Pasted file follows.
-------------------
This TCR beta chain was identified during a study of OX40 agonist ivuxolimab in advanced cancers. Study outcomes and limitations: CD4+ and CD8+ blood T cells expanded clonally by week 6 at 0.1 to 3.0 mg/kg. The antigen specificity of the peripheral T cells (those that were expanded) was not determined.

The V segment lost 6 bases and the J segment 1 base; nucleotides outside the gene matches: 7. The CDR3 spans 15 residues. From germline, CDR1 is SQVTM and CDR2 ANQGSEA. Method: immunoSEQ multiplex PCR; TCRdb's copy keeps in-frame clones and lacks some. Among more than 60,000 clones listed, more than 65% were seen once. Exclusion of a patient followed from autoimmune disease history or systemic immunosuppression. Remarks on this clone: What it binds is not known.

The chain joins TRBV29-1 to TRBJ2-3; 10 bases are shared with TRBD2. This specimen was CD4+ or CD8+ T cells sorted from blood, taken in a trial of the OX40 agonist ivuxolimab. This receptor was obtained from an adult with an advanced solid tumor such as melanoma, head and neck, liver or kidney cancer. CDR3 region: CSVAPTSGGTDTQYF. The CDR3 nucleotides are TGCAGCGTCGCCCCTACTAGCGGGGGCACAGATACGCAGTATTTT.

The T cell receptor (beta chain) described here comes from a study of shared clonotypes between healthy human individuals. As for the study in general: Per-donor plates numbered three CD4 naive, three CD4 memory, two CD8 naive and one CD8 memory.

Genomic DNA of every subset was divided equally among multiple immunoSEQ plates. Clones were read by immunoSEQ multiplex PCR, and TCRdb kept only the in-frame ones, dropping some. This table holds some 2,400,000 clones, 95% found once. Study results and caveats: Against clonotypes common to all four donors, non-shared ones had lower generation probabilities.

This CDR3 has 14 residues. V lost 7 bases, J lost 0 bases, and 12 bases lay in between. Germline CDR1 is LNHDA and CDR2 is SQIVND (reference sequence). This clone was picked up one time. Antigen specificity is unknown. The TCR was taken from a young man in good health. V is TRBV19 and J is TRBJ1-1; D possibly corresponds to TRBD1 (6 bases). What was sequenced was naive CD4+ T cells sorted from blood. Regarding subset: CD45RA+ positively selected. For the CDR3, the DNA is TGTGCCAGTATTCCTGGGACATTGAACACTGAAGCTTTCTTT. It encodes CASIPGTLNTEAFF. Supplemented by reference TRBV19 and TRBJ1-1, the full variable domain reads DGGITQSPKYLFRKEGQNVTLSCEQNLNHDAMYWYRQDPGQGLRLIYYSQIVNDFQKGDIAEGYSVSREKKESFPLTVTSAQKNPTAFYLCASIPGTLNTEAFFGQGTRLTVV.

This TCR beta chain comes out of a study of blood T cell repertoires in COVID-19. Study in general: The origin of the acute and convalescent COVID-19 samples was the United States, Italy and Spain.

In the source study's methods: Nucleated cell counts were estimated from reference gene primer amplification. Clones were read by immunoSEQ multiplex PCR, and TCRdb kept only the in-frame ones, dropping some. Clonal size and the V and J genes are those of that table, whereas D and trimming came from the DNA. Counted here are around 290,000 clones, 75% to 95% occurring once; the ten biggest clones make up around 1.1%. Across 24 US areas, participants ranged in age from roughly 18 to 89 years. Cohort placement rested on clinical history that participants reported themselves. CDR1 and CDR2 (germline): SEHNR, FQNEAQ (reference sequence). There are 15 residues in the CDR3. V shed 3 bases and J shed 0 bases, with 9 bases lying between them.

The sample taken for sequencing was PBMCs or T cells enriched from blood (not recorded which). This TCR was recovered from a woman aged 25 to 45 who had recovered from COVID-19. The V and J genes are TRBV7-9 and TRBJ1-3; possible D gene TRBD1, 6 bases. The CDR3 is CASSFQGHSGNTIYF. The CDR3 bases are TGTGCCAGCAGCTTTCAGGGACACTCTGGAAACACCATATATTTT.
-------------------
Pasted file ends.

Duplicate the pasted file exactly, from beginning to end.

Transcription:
This TCR beta chain was identified during a study of OX40 agonist ivuxolimab in advanced cancers. Study outcomes and limitations: CD4+ and CD8+ blood T cells expanded clonally by week 6 at 0.1 to 3.0 mg/kg. The antigen specificity of the peripheral T cells (those that were expanded) was not determined.

The V segment lost 6 bases and the J segment 1 base; nucleotides outside the gene matches: 7. The CDR3 spans 15 residues. From germline, CDR1 is SQVTM and CDR2 ANQGSEA. Method: immunoSEQ multiplex PCR; TCRdb's copy keeps in-frame clones and lacks some. Among more than 60,000 clones listed, more than 65% were seen once. Exclusion of a patient followed from autoimmune disease history or systemic immunosuppression. Remarks on this clone: What it binds is not known.

The chain joins TRBV29-1 to TRBJ2-3; 10 bases are shared with TRBD2. This specimen was CD4+ or CD8+ T cells sorted from blood, taken in a trial of the OX40 agonist ivuxolimab. This receptor was obtained from an adult with an advanced solid tumor such as melanoma, head and neck, liver or kidney cancer. CDR3 region: CSVAPTSGGTDTQYF. The CDR3 nucleotides are TGCAGCGTCGCCCCTACTAGCGGGGGCACAGATACGCAGTATTTT.

The T cell receptor (beta chain) described here comes from a study of shared clonotypes between healthy human individuals. As for the study in general: Per-donor plates numbered three CD4 naive, three CD4 memory, two CD8 naive and one CD8 memory.

Genomic DNA of every subset was divided equally among multiple immunoSEQ plates. Clones were read by immunoSEQ multiplex PCR, and TCRdb kept only the in-frame ones, dropping some. This table holds some 2,400,000 clones, 95% found once. Study results and caveats: Against clonotypes common to all four donors, non-shared ones had lower generation probabilities.

This CDR3 has 14 residues. V lost 7 bases, J lost 0 bases, and 12 bases lay in between. Germline CDR1 is LNHDA and CDR2 is SQIVND (reference sequence). This clone was picked up one time. Antigen specificity is unknown. The TCR was taken from a young man in good health. V is TRBV19 and J is TRBJ1-1; D possibly corresponds to TRBD1 (6 bases). What was sequenced was naive CD4+ T cells sorted from blood. Regarding subset: CD45RA+ positively selected. For the CDR3, the DNA is TGTGCCAGTATTCCTGGGACATTGAACACTGAAGCTTTCTTT. It encodes CASIPGTLNTEAFF. Supplemented by reference TRBV19 and TRBJ1-1, the full variable domain reads DGGITQSPKYLFRKEGQNVTLSCEQNLNHDAMYWYRQDPGQGLRLIYYSQIVNDFQKGDIAEGYSVSREKKESFPLTVTSAQKNPTAFYLCASIPGTLNTEAFFGQGTRLTVV.

This TCR beta chain comes out of a study of blood T cell repertoires in COVID-19. Study in general: The origin of the acute and convalescent COVID-19 samples was the United States, Italy and Spain.

In the source study's methods: Nucleated cell counts were estimated from reference gene primer amplification. Clones were read by immunoSEQ multiplex PCR, and TCRdb kept only the in-frame ones, dropping some. Clonal size and the V and J genes are those of that table, whereas D and trimming came from the DNA. Counted here are around 290,000 clones, 75% to 95% occurring once; the ten biggest clones make up around 1.1%. Across 24 US areas, participants ranged in age from roughly 18 to 89 years. Cohort placement rested on clinical history that participants reported themselves. CDR1 and CDR2 (germline): SEHNR, FQNEAQ (reference sequence). There are 15 residues in the CDR3. V shed 3 bases and J shed 0 bases, with 9 bases lying between them.

The sample taken for sequencing was PBMCs or T cells enriched from blood (not recorded which). This TCR was recovered from a woman aged 25 to 45 who had recovered from COVID-19. The V and J genes are TRBV7-9 and TRBJ1-3; possible D gene TRBD1, 6 bases. The CDR3 is CASSFQGHSGNTIYF. The CDR3 bases are TGTGCCAGCAGCTTTCAGGGACACTCTGGAAACACCATATATTTT.